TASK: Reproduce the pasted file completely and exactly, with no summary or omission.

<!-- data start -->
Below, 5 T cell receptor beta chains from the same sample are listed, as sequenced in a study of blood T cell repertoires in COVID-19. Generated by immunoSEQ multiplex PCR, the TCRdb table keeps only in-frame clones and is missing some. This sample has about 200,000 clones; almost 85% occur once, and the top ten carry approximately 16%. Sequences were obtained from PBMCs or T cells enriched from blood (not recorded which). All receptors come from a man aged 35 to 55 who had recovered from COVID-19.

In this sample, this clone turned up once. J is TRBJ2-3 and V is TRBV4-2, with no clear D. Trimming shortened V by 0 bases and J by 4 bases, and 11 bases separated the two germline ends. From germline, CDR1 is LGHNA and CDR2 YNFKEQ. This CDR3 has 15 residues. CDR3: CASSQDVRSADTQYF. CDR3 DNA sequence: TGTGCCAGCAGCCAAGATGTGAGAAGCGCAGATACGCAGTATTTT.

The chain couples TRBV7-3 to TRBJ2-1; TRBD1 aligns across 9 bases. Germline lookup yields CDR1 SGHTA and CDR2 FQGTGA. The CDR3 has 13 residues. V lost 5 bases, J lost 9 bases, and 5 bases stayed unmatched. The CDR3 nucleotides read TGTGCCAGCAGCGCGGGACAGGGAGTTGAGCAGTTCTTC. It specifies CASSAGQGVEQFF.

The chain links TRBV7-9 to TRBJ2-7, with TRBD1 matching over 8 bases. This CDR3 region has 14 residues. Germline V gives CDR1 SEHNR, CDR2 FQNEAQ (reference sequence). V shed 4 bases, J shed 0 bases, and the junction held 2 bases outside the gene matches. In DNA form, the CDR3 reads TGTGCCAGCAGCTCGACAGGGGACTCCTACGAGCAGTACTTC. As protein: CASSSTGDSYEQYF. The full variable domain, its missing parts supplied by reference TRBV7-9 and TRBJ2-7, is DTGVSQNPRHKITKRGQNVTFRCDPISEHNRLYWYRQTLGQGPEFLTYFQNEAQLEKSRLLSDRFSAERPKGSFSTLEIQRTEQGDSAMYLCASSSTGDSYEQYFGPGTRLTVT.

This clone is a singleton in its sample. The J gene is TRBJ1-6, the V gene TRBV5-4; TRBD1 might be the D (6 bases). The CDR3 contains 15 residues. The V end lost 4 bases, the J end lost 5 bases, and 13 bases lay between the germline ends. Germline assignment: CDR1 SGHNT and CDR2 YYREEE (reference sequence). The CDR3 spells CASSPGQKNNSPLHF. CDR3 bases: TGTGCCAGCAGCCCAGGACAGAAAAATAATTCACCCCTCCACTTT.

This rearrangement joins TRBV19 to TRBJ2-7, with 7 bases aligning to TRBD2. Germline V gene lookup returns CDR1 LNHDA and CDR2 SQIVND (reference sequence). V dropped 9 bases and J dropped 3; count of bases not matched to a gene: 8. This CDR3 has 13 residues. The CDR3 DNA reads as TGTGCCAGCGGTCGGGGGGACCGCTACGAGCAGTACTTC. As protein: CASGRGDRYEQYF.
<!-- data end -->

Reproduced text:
Below, 5 T cell receptor beta chains from the same sample are listed, as sequenced in a study of blood T cell repertoires in COVID-19. Generated by immunoSEQ multiplex PCR, the TCRdb table keeps only in-frame clones and is missing some. This sample has about 200,000 clones; almost 85% occur once, and the top ten carry approximately 16%. Sequences were obtained from PBMCs or T cells enriched from blood (not recorded which). All receptors come from a man aged 35 to 55 who had recovered from COVID-19.

In this sample, this clone turned up once. J is TRBJ2-3 and V is TRBV4-2, with no clear D. Trimming shortened V by 0 bases and J by 4 bases, and 11 bases separated the two germline ends. From germline, CDR1 is LGHNA and CDR2 YNFKEQ. This CDR3 has 15 residues. CDR3: CASSQDVRSADTQYF. CDR3 DNA sequence: TGTGCCAGCAGCCAAGATGTGAGAAGCGCAGATACGCAGTATTTT.

The chain couples TRBV7-3 to TRBJ2-1; TRBD1 aligns across 9 bases. Germline lookup yields CDR1 SGHTA and CDR2 FQGTGA. The CDR3 has 13 residues. V lost 5 bases, J lost 9 bases, and 5 bases stayed unmatched. The CDR3 nucleotides read TGTGCCAGCAGCGCGGGACAGGGAGTTGAGCAGTTCTTC. It specifies CASSAGQGVEQFF.

The chain links TRBV7-9 to TRBJ2-7, with TRBD1 matching over 8 bases. This CDR3 region has 14 residues. Germline V gives CDR1 SEHNR, CDR2 FQNEAQ (reference sequence). V shed 4 bases, J shed 0 bases, and the junction held 2 bases outside the gene matches. In DNA form, the CDR3 reads TGTGCCAGCAGCTCGACAGGGGACTCCTACGAGCAGTACTTC. As protein: CASSSTGDSYEQYF. The full variable domain, its missing parts supplied by reference TRBV7-9 and TRBJ2-7, is DTGVSQNPRHKITKRGQNVTFRCDPISEHNRLYWYRQTLGQGPEFLTYFQNEAQLEKSRLLSDRFSAERPKGSFSTLEIQRTEQGDSAMYLCASSSTGDSYEQYFGPGTRLTVT.

This clone is a singleton in its sample. The J gene is TRBJ1-6, the V gene TRBV5-4; TRBD1 might be the D (6 bases). The CDR3 contains 15 residues. The V end lost 4 bases, the J end lost 5 bases, and 13 bases lay between the germline ends. Germline assignment: CDR1 SGHNT and CDR2 YYREEE (reference sequence). The CDR3 spells CASSPGQKNNSPLHF. CDR3 bases: TGTGCCAGCAGCCCAGGACAGAAAAATAATTCACCCCTCCACTTT.

This rearrangement joins TRBV19 to TRBJ2-7, with 7 bases aligning to TRBD2. Germline V gene lookup returns CDR1 LNHDA and CDR2 SQIVND (reference sequence). V dropped 9 bases and J dropped 3; count of bases not matched to a gene: 8. This CDR3 has 13 residues. The CDR3 DNA reads as TGTGCCAGCGGTCGGGGGGACCGCTACGAGCAGTACTTC. As protein: CASGRGDRYEQYF.